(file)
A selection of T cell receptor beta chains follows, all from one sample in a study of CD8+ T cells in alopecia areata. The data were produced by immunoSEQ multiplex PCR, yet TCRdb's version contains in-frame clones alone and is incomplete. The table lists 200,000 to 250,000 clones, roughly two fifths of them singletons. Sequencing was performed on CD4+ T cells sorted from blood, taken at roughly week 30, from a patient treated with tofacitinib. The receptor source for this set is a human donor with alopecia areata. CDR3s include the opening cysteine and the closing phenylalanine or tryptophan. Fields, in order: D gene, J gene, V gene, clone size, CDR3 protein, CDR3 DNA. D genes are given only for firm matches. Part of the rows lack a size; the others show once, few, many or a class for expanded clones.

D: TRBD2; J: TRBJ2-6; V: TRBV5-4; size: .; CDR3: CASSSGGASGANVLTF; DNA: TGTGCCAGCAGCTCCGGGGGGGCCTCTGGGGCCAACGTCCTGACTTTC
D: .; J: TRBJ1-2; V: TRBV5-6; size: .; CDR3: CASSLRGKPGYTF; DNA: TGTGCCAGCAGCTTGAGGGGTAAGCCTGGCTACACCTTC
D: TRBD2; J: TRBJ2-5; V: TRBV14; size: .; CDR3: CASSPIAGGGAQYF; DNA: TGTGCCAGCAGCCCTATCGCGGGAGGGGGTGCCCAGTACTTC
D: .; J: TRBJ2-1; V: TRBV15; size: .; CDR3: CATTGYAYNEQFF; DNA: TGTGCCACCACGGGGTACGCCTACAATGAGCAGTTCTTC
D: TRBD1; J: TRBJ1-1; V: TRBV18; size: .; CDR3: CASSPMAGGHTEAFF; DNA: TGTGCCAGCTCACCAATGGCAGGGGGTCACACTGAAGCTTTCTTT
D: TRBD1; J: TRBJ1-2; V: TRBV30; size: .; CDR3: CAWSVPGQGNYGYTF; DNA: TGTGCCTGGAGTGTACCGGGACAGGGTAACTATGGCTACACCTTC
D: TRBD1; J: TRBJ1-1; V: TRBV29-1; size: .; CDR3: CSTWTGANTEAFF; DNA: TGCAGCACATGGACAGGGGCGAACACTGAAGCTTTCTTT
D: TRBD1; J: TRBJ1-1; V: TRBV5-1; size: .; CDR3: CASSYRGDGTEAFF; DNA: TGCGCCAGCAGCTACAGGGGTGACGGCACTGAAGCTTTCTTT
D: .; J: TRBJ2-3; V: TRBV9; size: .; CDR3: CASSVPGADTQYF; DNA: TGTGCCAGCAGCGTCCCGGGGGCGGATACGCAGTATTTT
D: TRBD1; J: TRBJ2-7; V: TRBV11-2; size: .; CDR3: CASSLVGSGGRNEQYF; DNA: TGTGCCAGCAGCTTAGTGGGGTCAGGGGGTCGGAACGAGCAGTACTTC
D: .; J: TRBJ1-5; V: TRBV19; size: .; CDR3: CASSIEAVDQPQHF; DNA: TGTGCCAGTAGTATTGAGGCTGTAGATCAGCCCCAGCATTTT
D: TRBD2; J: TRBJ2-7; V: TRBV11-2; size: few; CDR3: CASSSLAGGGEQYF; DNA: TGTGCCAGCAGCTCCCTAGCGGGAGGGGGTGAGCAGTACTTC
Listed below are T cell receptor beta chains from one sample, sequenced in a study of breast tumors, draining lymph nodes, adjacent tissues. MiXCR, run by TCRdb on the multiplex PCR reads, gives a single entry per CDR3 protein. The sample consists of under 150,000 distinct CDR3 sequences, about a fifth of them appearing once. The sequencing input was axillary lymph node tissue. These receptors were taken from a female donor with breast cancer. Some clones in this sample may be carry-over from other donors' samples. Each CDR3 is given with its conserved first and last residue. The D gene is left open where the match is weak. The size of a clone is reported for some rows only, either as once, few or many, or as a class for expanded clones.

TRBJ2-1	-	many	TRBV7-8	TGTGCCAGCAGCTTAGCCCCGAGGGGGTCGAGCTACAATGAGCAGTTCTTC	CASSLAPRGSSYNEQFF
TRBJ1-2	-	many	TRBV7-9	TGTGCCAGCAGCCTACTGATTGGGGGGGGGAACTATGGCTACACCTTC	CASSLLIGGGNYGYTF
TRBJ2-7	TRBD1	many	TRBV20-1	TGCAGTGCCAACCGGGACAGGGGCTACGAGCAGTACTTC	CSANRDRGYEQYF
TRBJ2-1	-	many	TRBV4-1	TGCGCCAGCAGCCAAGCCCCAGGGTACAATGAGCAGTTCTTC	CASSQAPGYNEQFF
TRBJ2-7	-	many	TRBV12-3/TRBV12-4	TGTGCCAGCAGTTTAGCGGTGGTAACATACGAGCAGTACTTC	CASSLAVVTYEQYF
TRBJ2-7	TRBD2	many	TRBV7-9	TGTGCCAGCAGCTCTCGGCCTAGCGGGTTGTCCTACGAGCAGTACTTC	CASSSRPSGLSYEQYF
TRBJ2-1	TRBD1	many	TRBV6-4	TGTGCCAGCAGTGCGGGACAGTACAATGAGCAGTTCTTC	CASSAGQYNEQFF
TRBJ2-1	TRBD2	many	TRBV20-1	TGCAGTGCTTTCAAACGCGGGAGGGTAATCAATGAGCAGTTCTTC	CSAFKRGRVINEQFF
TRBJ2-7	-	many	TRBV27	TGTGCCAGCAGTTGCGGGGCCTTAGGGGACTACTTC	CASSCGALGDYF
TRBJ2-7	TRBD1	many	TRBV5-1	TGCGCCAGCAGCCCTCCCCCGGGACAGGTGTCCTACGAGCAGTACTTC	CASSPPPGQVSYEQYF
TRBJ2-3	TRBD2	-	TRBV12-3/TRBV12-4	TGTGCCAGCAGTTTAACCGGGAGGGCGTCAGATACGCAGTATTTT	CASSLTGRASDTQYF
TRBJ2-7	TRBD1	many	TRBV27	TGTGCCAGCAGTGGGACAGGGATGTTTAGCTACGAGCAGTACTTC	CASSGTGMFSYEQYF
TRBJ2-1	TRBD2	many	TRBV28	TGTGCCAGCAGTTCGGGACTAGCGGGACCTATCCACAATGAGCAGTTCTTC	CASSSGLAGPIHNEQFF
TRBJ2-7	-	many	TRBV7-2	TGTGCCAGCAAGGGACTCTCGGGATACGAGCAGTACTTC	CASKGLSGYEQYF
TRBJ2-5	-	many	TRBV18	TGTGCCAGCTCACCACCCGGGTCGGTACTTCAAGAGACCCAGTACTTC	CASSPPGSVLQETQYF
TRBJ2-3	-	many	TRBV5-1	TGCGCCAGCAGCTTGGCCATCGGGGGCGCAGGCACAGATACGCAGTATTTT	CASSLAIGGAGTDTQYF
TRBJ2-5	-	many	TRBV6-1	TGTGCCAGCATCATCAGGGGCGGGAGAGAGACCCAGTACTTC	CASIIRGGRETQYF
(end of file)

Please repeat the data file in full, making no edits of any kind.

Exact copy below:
A selection of T cell receptor beta chains follows, all from one sample in a study of CD8+ T cells in alopecia areata. The data were produced by immunoSEQ multiplex PCR, yet TCRdb's version contains in-frame clones alone and is incomplete. The table lists 200,000 to 250,000 clones, roughly two fifths of them singletons. Sequencing was performed on CD4+ T cells sorted from blood, taken at roughly week 30, from a patient treated with tofacitinib. The receptor source for this set is a human donor with alopecia areata. CDR3s include the opening cysteine and the closing phenylalanine or tryptophan. Fields, in order: D gene, J gene, V gene, clone size, CDR3 protein, CDR3 DNA. D genes are given only for firm matches. Part of the rows lack a size; the others show once, few, many or a class for expanded clones.

D: TRBD2; J: TRBJ2-6; V: TRBV5-4; size: .; CDR3: CASSSGGASGANVLTF; DNA: TGTGCCAGCAGCTCCGGGGGGGCCTCTGGGGCCAACGTCCTGACTTTC
D: .; J: TRBJ1-2; V: TRBV5-6; size: .; CDR3: CASSLRGKPGYTF; DNA: TGTGCCAGCAGCTTGAGGGGTAAGCCTGGCTACACCTTC
D: TRBD2; J: TRBJ2-5; V: TRBV14; size: .; CDR3: CASSPIAGGGAQYF; DNA: TGTGCCAGCAGCCCTATCGCGGGAGGGGGTGCCCAGTACTTC
D: .; J: TRBJ2-1; V: TRBV15; size: .; CDR3: CATTGYAYNEQFF; DNA: TGTGCCACCACGGGGTACGCCTACAATGAGCAGTTCTTC
D: TRBD1; J: TRBJ1-1; V: TRBV18; size: .; CDR3: CASSPMAGGHTEAFF; DNA: TGTGCCAGCTCACCAATGGCAGGGGGTCACACTGAAGCTTTCTTT
D: TRBD1; J: TRBJ1-2; V: TRBV30; size: .; CDR3: CAWSVPGQGNYGYTF; DNA: TGTGCCTGGAGTGTACCGGGACAGGGTAACTATGGCTACACCTTC
D: TRBD1; J: TRBJ1-1; V: TRBV29-1; size: .; CDR3: CSTWTGANTEAFF; DNA: TGCAGCACATGGACAGGGGCGAACACTGAAGCTTTCTTT
D: TRBD1; J: TRBJ1-1; V: TRBV5-1; size: .; CDR3: CASSYRGDGTEAFF; DNA: TGCGCCAGCAGCTACAGGGGTGACGGCACTGAAGCTTTCTTT
D: .; J: TRBJ2-3; V: TRBV9; size: .; CDR3: CASSVPGADTQYF; DNA: TGTGCCAGCAGCGTCCCGGGGGCGGATACGCAGTATTTT
D: TRBD1; J: TRBJ2-7; V: TRBV11-2; size: .; CDR3: CASSLVGSGGRNEQYF; DNA: TGTGCCAGCAGCTTAGTGGGGTCAGGGGGTCGGAACGAGCAGTACTTC
D: .; J: TRBJ1-5; V: TRBV19; size: .; CDR3: CASSIEAVDQPQHF; DNA: TGTGCCAGTAGTATTGAGGCTGTAGATCAGCCCCAGCATTTT
D: TRBD2; J: TRBJ2-7; V: TRBV11-2; size: few; CDR3: CASSSLAGGGEQYF; DNA: TGTGCCAGCAGCTCCCTAGCGGGAGGGGGTGAGCAGTACTTC
Listed below are T cell receptor beta chains from one sample, sequenced in a study of breast tumors, draining lymph nodes, adjacent tissues. MiXCR, run by TCRdb on the multiplex PCR reads, gives a single entry per CDR3 protein. The sample consists of under 150,000 distinct CDR3 sequences, about a fifth of them appearing once. The sequencing input was axillary lymph node tissue. These receptors were taken from a female donor with breast cancer. Some clones in this sample may be carry-over from other donors' samples. Each CDR3 is given with its conserved first and last residue. The D gene is left open where the match is weak. The size of a clone is reported for some rows only, either as once, few or many, or as a class for expanded clones.

TRBJ2-1	-	many	TRBV7-8	TGTGCCAGCAGCTTAGCCCCGAGGGGGTCGAGCTACAATGAGCAGTTCTTC	CASSLAPRGSSYNEQFF
TRBJ1-2	-	many	TRBV7-9	TGTGCCAGCAGCCTACTGATTGGGGGGGGGAACTATGGCTACACCTTC	CASSLLIGGGNYGYTF
TRBJ2-7	TRBD1	many	TRBV20-1	TGCAGTGCCAACCGGGACAGGGGCTACGAGCAGTACTTC	CSANRDRGYEQYF
TRBJ2-1	-	many	TRBV4-1	TGCGCCAGCAGCCAAGCCCCAGGGTACAATGAGCAGTTCTTC	CASSQAPGYNEQFF
TRBJ2-7	-	many	TRBV12-3/TRBV12-4	TGTGCCAGCAGTTTAGCGGTGGTAACATACGAGCAGTACTTC	CASSLAVVTYEQYF
TRBJ2-7	TRBD2	many	TRBV7-9	TGTGCCAGCAGCTCTCGGCCTAGCGGGTTGTCCTACGAGCAGTACTTC	CASSSRPSGLSYEQYF
TRBJ2-1	TRBD1	many	TRBV6-4	TGTGCCAGCAGTGCGGGACAGTACAATGAGCAGTTCTTC	CASSAGQYNEQFF
TRBJ2-1	TRBD2	many	TRBV20-1	TGCAGTGCTTTCAAACGCGGGAGGGTAATCAATGAGCAGTTCTTC	CSAFKRGRVINEQFF
TRBJ2-7	-	many	TRBV27	TGTGCCAGCAGTTGCGGGGCCTTAGGGGACTACTTC	CASSCGALGDYF
TRBJ2-7	TRBD1	many	TRBV5-1	TGCGCCAGCAGCCCTCCCCCGGGACAGGTGTCCTACGAGCAGTACTTC	CASSPPPGQVSYEQYF
TRBJ2-3	TRBD2	-	TRBV12-3/TRBV12-4	TGTGCCAGCAGTTTAACCGGGAGGGCGTCAGATACGCAGTATTTT	CASSLTGRASDTQYF
TRBJ2-7	TRBD1	many	TRBV27	TGTGCCAGCAGTGGGACAGGGATGTTTAGCTACGAGCAGTACTTC	CASSGTGMFSYEQYF
TRBJ2-1	TRBD2	many	TRBV28	TGTGCCAGCAGTTCGGGACTAGCGGGACCTATCCACAATGAGCAGTTCTTC	CASSSGLAGPIHNEQFF
TRBJ2-7	-	many	TRBV7-2	TGTGCCAGCAAGGGACTCTCGGGATACGAGCAGTACTTC	CASKGLSGYEQYF
TRBJ2-5	-	many	TRBV18	TGTGCCAGCTCACCACCCGGGTCGGTACTTCAAGAGACCCAGTACTTC	CASSPPGSVLQETQYF
TRBJ2-3	-	many	TRBV5-1	TGCGCCAGCAGCTTGGCCATCGGGGGCGCAGGCACAGATACGCAGTATTTT	CASSLAIGGAGTDTQYF
TRBJ2-5	-	many	TRBV6-1	TGTGCCAGCATCATCAGGGGCGGGAGAGAGACCCAGTACTTC	CASIIRGGRETQYF